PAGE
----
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Fate/Extella: The Umbral Star (PS4) review

On January 17, 2017 by Aaron Meehan

Fate/Extella: The Umbral Star is the latest game in Type-Moon’s Fate franchise, a franchise that spans games, visual novels, anime and print media. Fate/Extella is a spiritual sequel to Fate/Extra, which was released in 2012 for PlayStation Portable. Fate/Extella takes place in SE.RA.PH, a digital world that’s controlled by an all-powerful lunar supercomputer known as the Moon Cell Automaton. In terms of setting, Fate/Extella takes place after the Holy Grail War, which you won fighting alongside your servant, Saber Nero.

Fate/Extella is an overall fun experience that is somewhat hampered by the game bombarding you with a long stream of visual novel style conversations. However, if you endure the stream of information, you are rewarded with hack n’ slash combat reminiscent of the Dynasty Warriors franchise.

In terms of story, Fate/Extella is told through the eyes of three servants spread across four arcs. The story takes place after you won the war, and received the Regalia, a ring that grants you control over the Moon Cell Automaton computer, which has the power to grant a wish. The ring also allows you to rule over former enemy servants. However, after acquiring the ring, a series of events sees you and the ring split in three, with the ring and parts of yourself going to three servants: Nero, Tamamo and Altera.

On the surface, the main objective is to restore the ring and your body, but when you learn what caused the separation of your body, mind and soul, you find yourself in a battle to save the solar system from destruction. As Velber, the Umbral Star is returning to finish the job he started 14,000 years ago, wiping out all life on Earth and the Moon.

The game’s four arcs offer four different endings as each arc has you attempt to save the world with a different servant. The final two arcs are by far the most interesting with the endings of each proving to be an emotional and heart-warming experience.

Fate-Extella_review-screens (14)

Moving away from the story, let’s talk about the combat, the most enjoyable aspect of the game. With the amount of dialogue you endure in the game, combat feels like a reward for all the reading you did. The combat portion of the game takes place on a Regime Matrix, a large arena split into sectors, to claim the Regime Matrix you need to obtain Regime keys by successfully claiming the most sectors in the Matrix. In order claim a key, you need to defeat all the Aggressor programs that defend a sector’s key.

Now, as I said Fate/Extella is a hack n’ slash game, but how does combat work? Well like most hack n’ slash games, you press square and triangle buttons to perform normal and heavy attacks to defeat enemies. To remove the monotony of just pressing two buttons the game has an array of special attacks known as Moon Crux, Extella Maneuver and Noble Phantasm. The moon Crux is a gauge that fills up as you damage, and when filled allows you to transform and drastically increase your attack and defence. The Extella Maneuver involves another gauge that fills up by doing damage and collecting power-up items, when the Extella Maneuver is invoked via the circle button you engulf all enemies in a closed space and perform a powerful combo attack, with the power of the combo being determined by how full the gauge was. Finally, the Noble Phantasm is a powerful area of effect attack.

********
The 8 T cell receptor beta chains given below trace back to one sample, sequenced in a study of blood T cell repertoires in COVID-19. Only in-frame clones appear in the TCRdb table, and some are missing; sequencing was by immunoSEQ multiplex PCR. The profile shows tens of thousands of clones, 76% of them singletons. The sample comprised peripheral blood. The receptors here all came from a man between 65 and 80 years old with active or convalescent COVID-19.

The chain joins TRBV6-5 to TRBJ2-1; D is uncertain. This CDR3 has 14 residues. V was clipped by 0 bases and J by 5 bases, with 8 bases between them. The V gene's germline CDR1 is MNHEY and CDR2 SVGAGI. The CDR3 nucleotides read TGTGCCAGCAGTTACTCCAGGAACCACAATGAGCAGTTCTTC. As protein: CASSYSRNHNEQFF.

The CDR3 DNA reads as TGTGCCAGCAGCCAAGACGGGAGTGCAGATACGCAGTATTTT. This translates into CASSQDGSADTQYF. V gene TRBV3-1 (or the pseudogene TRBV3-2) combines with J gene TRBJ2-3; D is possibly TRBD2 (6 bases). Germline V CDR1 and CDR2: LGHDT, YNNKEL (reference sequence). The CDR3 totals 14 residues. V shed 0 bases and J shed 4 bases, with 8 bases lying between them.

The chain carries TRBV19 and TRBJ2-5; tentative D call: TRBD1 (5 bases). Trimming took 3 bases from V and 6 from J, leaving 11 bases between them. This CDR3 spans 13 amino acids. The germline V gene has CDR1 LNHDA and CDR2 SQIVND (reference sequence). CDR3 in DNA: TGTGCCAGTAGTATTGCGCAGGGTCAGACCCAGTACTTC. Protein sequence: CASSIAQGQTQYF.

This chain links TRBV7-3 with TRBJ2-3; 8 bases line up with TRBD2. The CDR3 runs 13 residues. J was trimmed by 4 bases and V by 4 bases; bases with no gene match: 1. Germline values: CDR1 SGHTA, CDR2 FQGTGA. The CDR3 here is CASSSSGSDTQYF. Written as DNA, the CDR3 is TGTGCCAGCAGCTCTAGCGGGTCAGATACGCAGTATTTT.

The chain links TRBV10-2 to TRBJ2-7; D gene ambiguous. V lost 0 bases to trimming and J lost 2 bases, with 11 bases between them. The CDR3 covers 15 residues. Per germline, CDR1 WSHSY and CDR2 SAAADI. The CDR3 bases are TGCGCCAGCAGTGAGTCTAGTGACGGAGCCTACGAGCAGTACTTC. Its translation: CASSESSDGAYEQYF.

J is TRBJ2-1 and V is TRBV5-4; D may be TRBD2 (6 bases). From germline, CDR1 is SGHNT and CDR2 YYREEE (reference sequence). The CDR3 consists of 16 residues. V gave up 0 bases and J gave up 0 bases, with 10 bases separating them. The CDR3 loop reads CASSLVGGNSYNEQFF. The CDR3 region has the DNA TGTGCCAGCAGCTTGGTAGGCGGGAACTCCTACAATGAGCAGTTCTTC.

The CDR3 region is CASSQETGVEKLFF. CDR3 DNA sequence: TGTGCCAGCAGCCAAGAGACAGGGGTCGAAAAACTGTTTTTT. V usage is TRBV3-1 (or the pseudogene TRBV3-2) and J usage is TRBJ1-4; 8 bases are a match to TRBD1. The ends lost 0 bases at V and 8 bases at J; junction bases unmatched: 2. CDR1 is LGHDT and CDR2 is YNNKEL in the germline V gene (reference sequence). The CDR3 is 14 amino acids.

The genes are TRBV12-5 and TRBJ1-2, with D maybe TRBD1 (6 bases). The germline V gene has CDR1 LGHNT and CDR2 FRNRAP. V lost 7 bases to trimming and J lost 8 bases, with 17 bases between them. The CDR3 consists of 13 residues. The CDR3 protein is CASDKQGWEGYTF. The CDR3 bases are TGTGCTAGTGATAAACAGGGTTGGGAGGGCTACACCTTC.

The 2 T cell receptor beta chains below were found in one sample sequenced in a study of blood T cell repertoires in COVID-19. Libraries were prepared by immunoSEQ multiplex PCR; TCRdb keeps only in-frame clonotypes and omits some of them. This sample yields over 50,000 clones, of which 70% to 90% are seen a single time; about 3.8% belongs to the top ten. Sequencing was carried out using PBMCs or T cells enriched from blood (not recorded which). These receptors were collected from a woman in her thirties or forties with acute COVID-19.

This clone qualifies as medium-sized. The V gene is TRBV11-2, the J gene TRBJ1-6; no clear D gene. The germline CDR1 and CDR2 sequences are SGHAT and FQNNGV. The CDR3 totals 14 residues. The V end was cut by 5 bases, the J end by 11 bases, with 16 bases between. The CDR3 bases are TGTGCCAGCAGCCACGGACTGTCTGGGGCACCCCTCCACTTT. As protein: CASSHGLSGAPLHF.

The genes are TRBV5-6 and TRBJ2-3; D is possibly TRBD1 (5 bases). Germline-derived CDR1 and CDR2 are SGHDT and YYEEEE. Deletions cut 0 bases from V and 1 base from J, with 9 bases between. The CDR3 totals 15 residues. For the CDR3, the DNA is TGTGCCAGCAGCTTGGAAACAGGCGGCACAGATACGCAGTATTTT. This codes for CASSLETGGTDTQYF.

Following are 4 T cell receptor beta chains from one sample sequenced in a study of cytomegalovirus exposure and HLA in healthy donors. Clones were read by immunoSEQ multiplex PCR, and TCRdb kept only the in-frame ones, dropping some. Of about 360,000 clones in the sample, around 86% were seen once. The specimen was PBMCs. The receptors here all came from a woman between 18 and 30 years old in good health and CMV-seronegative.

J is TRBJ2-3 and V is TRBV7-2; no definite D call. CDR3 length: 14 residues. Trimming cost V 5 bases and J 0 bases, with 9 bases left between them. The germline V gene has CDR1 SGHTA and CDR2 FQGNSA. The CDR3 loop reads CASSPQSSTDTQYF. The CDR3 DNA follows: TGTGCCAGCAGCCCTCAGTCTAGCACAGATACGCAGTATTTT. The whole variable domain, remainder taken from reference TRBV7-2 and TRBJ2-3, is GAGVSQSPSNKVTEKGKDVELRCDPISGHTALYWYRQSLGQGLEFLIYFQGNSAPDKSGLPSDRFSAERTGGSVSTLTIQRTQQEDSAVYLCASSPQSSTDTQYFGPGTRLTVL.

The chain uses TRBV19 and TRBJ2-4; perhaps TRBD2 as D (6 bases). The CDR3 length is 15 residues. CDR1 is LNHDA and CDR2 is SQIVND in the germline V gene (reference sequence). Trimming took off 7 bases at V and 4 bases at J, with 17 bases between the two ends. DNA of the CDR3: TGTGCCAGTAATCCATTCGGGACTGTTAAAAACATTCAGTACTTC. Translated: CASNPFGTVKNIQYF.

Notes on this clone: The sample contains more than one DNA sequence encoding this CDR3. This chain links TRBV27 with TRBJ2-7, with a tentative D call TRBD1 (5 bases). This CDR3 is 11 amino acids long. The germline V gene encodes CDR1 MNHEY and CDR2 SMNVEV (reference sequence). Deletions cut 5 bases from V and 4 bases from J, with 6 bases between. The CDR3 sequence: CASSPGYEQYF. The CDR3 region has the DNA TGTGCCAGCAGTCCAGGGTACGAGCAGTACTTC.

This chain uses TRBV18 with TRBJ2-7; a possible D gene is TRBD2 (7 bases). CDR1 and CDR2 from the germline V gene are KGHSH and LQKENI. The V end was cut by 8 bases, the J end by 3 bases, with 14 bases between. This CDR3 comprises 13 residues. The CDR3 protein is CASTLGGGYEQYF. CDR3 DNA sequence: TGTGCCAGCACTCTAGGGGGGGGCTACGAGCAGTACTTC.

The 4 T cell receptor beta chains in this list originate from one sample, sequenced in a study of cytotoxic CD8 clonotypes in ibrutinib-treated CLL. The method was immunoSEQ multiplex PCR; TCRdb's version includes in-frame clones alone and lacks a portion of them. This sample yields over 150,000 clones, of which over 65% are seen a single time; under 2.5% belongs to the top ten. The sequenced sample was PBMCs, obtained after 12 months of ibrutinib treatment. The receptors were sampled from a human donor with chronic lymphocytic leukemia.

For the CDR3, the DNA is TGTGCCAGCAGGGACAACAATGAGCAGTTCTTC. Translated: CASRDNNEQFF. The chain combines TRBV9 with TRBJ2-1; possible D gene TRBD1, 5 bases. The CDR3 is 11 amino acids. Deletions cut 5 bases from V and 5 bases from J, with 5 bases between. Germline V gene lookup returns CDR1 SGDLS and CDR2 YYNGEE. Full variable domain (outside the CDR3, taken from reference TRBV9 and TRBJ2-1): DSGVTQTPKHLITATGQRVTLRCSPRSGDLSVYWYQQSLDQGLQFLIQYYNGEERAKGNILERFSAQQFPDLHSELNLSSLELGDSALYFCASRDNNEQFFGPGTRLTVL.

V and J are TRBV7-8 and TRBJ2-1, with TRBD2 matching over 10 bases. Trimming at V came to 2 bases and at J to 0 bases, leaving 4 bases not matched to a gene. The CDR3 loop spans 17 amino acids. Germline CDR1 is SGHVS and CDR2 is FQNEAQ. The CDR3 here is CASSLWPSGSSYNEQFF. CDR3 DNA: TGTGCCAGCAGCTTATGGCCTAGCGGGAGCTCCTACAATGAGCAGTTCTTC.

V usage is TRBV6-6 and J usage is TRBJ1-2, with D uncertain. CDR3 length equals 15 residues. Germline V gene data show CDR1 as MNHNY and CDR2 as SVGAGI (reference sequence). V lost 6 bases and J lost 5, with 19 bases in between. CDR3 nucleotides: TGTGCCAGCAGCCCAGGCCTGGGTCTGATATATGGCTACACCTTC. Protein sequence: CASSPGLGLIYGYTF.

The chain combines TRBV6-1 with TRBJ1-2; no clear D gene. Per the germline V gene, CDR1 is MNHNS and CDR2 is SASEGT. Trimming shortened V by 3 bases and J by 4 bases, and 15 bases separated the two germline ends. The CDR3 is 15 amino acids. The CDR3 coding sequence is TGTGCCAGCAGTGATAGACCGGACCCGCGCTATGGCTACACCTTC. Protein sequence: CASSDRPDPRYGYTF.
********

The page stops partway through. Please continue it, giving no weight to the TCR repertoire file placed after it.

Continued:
While your servant does most of the work in combat you can perform code casts, which are abilities that can help your servant. In between battles you can go to your room, change code casts, and invoke install skills, which are passive buffs you can apply as you level up the bond with your servant.

Fate-Extella_review-screens (6)

Moving away from the combat, let’s talk characters. Each character you encounter has their own personality, which is built around the heroes and anti-heroes they represent. The main three: Nero, Tamamo, and Altera all have rather extreme personalities with Altera considering you a prisoner, Tamamo dotes on you and calls you her husband, and Nero showing loyalty. Their personalities also help liven up some of the more serious moments in the game, with moments of tension being broken up by one of the servants breaking the ice in a comedic way.

The main enemies in the game are a bit unfortunate; the main enemy just wants to see everything destroyed, while the second enemy acts like a comic relief character that can at times be serious.

In regards to additional features, there are side stories that involve your servant’s generals, and a free battle mode.

Finally, before I reach my conclusion I want to talk audio. The audio is Japanese voice over only, which means you won’t be able to sit back and listen to the story, but instead actively read every bit of text in the game.


Fate/Extella: The Umbral star offers a fun combat system that unfortunately only seems to exist to be a reward for wading through a sea of a dialogue.

Score: 7/10

Pros Cons
+ Combat is fast paced and fun  – The game constantly bombards you with dialogue 
+ Interesting story spread across four arcs  – Japanese-only voice over 


Developer Publisher Genre Rating Platform Release date
Marvelous  Marvelous   Beat ’em up  12+  PS4, PSVita  January 17 (NA), January 20 (EU) 

*A review code was provided by the game’s publisher.*

For more information on Fate/Extella: The Umbral Star, visit http://marvelousgames.com/.

Author: Aaron Meehan

Hi, I’m the creator of SG Gaming Info. When I’m not working on my writing or creating content for this site’s YouTube channel, I like to relax and enjoy character driven story games.

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